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Pegs and 'Tails
Seventeenth- and eighteenth-century English and Irish furniture &c.
A dealer is currently offering this walnut chest for sale and describes it as Queen Anne with original brasses. What do the sleuths say? Fig. 1. Fig. 2. Fig. 3. Fig. 4. Jack PlaneFiled under: Antiques, Picture This
The chairs were washed down with hot soapy water and then stained. When dry, I (spirit) varnished the chairs, during which, I gave them a little additional colour before finally waxing them (figs. 1-12). Fig. 1. Fig. 2. The pegs … Continue reading →
My recent production of Windsor chairs prompted a reader – himself, a Windsor chair-maker – to contact me concerning the moisture content of various chair parts. We exchanged several emails, the content of which I have précised and edited together … Continue reading →
I think one reader was a little upset with me for attaching the legs before bottoming the seats of the two forest chairs, so these lath-back Windsors were done vice versa. Natheless, the weather impelled me to bore all the … Continue reading →
These braced lath-back chairs are of a popular form made in the Thames Valley during the latter half of the eighteenth-century and early nineteenth-century. They regularly turn up singly and in sets of twelve or more, varying only by the … Continue reading →
If you happen to be in the vicinity of Edinburgh between now and the second week of November, you might consider dropping in to see the Bonnie Prince Charlie and the Jacobites exhibition at the National Museum of Scotland. … Continue reading →
To a comment in Picture This CX, I replied that warped Windsor seats were not uncommon. A few minutes flicking through the archives returned the following additional examples of warpiness. (That is a word. Now.) Fig. 1. Fig. 2. Fig. … Continue reading →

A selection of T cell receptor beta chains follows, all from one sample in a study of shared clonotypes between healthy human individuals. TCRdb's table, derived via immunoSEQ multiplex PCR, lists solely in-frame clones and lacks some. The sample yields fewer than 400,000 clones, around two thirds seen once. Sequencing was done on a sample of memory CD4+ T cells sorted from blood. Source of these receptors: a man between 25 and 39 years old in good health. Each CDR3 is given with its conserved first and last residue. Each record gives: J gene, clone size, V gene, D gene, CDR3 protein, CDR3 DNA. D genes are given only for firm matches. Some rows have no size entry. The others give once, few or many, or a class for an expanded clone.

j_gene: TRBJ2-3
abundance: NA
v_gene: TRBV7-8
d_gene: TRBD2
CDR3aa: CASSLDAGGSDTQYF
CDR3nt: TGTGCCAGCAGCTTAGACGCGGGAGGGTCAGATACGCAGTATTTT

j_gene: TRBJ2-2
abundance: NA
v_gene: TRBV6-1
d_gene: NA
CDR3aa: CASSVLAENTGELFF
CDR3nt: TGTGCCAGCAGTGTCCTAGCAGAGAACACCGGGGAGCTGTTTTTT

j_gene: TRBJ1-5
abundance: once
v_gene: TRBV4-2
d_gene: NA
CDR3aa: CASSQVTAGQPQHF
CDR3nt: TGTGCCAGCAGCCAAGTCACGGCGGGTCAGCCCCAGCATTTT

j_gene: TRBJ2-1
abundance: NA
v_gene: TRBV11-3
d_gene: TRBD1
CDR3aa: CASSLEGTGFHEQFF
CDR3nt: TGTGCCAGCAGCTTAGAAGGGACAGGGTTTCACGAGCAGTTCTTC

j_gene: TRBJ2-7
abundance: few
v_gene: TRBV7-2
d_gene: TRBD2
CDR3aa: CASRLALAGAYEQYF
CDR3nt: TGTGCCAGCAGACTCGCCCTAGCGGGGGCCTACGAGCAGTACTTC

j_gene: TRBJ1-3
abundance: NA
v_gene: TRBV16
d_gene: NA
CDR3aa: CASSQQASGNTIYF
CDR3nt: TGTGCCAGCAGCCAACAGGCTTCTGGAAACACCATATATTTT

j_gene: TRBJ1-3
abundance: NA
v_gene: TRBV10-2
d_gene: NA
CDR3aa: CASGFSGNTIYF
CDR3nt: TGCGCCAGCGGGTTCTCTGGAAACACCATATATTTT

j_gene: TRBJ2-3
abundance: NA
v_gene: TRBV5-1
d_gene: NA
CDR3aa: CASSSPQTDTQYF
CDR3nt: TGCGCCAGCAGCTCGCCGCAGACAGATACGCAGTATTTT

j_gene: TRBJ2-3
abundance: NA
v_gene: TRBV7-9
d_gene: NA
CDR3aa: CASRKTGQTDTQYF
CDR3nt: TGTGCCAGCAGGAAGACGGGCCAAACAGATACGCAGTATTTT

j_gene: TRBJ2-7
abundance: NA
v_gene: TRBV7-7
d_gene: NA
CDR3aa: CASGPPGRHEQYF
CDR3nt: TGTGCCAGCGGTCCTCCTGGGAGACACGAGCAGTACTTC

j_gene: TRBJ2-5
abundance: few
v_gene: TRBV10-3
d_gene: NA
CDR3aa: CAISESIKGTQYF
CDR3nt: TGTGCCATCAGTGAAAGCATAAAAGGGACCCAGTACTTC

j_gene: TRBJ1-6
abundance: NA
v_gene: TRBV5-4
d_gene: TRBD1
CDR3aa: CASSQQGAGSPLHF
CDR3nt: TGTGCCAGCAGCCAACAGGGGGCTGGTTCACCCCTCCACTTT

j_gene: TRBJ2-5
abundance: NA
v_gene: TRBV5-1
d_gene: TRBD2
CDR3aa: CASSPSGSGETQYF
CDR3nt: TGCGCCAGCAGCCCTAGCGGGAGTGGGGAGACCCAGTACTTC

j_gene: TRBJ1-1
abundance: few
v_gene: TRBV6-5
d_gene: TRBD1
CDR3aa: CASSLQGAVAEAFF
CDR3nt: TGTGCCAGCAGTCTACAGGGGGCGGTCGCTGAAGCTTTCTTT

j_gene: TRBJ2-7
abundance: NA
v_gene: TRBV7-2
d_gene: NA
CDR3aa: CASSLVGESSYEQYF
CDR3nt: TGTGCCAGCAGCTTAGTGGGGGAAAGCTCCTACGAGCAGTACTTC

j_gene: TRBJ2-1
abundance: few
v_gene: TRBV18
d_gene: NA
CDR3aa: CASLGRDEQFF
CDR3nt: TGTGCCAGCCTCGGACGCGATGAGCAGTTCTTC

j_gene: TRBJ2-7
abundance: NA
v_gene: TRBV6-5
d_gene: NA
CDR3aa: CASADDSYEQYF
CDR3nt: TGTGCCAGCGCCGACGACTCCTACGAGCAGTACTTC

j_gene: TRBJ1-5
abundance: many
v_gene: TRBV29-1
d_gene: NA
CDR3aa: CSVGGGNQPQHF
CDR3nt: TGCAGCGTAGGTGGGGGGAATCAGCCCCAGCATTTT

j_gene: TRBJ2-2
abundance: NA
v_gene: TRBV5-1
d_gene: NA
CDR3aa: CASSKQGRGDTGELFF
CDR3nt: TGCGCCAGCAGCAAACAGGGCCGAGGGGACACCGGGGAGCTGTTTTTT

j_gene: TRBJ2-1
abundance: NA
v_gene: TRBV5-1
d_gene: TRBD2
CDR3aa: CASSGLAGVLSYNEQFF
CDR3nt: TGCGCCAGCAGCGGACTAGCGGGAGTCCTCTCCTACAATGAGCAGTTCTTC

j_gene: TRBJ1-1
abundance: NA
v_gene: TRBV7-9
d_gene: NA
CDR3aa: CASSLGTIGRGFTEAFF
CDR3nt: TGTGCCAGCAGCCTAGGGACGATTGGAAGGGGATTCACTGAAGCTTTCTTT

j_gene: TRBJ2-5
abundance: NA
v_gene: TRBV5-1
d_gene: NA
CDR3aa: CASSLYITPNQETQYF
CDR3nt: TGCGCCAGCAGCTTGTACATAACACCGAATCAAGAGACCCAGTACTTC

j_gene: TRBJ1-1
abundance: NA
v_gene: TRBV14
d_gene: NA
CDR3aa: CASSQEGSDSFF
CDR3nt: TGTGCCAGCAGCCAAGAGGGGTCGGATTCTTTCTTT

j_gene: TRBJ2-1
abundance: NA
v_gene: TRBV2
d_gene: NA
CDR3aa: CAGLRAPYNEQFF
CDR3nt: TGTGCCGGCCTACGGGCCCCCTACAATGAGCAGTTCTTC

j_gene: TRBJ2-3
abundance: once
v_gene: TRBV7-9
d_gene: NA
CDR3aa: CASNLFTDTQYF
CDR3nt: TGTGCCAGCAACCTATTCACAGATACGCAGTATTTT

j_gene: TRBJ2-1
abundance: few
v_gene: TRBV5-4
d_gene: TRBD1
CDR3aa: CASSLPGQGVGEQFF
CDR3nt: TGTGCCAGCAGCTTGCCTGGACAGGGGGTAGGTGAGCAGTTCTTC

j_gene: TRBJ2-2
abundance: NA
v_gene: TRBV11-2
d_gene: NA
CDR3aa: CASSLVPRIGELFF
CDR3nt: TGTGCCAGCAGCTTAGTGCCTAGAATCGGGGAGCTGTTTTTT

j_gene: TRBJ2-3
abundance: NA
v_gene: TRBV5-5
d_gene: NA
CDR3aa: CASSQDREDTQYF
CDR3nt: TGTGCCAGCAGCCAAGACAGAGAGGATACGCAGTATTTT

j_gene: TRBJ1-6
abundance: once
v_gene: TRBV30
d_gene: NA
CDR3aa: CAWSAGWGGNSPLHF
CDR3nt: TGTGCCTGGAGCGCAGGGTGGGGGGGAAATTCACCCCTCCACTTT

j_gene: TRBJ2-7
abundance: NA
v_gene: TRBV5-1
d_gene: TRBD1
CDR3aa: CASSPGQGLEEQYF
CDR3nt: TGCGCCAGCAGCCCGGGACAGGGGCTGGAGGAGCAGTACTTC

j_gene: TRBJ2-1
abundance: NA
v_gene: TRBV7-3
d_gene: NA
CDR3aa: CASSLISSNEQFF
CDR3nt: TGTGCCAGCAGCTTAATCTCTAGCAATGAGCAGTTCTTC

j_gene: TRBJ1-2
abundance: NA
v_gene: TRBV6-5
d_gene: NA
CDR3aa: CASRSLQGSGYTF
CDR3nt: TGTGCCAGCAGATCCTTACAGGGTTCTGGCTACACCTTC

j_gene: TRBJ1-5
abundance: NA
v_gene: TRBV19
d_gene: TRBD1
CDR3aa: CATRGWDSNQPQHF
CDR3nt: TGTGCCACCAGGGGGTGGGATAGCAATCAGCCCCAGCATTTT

Whether by the hand of its maker, a natural defect or the passage of time having its effect on highly contorted wood, antique furniture can be the more beautiful and desirable for its often-perceived shortcomings and faults. Like a face-pulling … Continue reading →
Winters in Australia aren’t nearly as severe as winters back in Ireland and England, but the recent daytime highs of 12° to 16° (54°F to 61°F) provide near optimal conditions for waxing furniture. Of course, waxing can be undertaken at … Continue reading →
I spotted this chest of drawers for sale which was described thusly: […] chest of drawers, circa 1720. […] later inlaid with same period inlay which has been let in to create this stunning piece. Fig. 1. Decorated oak chest … Continue reading →
I mixed some thin paint in a popular mid-Georgian shade of green and gave both chairs a couple of coats. Each coat of paint was rubbed back and then a brown-ish glaze was applied to the chairs to accentuate the … Continue reading →
I bent the two arms from lengths of ash that were sawn from the straightest-grained board I could find. The back- and arm sticks were shaved from ash – as are the arm blades. The splats are of cherry and … Continue reading →